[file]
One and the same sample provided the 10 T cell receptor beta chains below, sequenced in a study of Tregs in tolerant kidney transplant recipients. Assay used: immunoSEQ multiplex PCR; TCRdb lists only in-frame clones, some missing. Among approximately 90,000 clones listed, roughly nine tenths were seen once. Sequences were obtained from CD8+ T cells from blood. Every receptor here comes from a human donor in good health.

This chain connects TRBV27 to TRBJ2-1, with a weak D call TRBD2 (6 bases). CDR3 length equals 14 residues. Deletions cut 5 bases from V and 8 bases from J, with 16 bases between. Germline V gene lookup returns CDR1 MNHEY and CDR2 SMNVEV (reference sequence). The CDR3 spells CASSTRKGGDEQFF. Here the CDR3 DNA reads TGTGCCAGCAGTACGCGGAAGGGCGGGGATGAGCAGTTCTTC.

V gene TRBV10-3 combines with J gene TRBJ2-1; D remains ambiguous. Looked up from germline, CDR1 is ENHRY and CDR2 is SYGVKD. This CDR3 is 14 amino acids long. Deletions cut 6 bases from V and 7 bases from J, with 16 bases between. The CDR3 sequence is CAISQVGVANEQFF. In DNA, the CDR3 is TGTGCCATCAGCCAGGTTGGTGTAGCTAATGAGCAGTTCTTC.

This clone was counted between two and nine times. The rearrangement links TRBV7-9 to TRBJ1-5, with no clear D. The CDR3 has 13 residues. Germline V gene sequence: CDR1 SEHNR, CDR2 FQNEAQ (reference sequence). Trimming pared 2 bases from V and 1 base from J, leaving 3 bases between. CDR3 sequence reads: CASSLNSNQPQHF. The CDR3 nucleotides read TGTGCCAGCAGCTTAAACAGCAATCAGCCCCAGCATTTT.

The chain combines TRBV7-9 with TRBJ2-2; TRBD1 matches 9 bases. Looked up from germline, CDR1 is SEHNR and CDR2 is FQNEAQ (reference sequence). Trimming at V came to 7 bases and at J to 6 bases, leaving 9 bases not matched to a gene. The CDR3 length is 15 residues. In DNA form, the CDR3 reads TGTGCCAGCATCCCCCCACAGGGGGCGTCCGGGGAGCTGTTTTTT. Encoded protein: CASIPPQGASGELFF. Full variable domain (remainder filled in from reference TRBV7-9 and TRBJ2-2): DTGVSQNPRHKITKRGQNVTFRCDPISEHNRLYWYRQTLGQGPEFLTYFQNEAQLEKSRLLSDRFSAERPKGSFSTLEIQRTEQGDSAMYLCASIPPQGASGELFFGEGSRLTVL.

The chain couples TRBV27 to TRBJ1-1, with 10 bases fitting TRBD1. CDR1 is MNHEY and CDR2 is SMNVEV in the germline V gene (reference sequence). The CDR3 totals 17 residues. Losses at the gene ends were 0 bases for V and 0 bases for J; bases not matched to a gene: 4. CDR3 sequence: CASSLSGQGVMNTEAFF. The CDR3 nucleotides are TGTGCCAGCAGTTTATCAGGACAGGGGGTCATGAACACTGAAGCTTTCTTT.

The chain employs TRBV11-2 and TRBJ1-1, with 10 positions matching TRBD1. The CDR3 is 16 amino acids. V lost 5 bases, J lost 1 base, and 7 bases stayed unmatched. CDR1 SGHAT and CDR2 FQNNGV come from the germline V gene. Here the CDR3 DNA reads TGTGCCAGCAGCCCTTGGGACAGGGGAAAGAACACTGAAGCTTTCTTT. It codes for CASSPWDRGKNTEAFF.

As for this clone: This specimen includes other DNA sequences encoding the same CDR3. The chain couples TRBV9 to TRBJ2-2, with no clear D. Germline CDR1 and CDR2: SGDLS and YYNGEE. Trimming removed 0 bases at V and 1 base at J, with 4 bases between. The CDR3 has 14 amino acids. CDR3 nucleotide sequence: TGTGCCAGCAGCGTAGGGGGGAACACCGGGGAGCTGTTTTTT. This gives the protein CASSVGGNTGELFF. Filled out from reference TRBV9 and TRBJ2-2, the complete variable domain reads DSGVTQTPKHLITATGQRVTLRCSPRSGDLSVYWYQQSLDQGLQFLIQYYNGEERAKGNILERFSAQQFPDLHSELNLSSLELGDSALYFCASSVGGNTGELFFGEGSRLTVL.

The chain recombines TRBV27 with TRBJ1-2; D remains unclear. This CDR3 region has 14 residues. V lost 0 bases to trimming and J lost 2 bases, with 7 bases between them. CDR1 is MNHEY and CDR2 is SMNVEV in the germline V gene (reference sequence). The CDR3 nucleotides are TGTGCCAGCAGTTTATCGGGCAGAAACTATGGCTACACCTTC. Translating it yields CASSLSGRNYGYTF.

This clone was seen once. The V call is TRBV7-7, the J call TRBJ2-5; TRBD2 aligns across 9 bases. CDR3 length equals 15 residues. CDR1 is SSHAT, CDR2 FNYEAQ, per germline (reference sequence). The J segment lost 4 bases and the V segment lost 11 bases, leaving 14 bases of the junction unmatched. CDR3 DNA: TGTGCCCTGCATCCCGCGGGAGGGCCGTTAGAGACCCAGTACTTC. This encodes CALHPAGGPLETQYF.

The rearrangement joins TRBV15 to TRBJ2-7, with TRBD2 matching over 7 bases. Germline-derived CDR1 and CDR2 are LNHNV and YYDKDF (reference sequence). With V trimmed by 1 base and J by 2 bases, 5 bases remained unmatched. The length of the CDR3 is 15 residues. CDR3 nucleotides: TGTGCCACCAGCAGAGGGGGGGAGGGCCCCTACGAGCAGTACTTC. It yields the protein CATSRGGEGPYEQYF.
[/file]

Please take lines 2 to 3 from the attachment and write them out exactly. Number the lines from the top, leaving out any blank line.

This chain connects TRBV27 to TRBJ2-1, with a weak D call TRBD2 (6 bases). CDR3 length equals 14 residues. Deletions cut 5 bases from V and 8 bases from J, with 16 bases between. Germline V gene lookup returns CDR1 MNHEY and CDR2 SMNVEV (reference sequence). The CDR3 spells CASSTRKGGDEQFF. Here the CDR3 DNA reads TGTGCCAGCAGTACGCGGAAGGGCGGGGATGAGCAGTTCTTC.

V gene TRBV10-3 combines with J gene TRBJ2-1; D remains ambiguous. Looked up from germline, CDR1 is ENHRY and CDR2 is SYGVKD. This CDR3 is 14 amino acids long. Deletions cut 6 bases from V and 7 bases from J, with 16 bases between. The CDR3 sequence is CAISQVGVANEQFF. In DNA, the CDR3 is TGTGCCATCAGCCAGGTTGGTGTAGCTAATGAGCAGTTCTTC.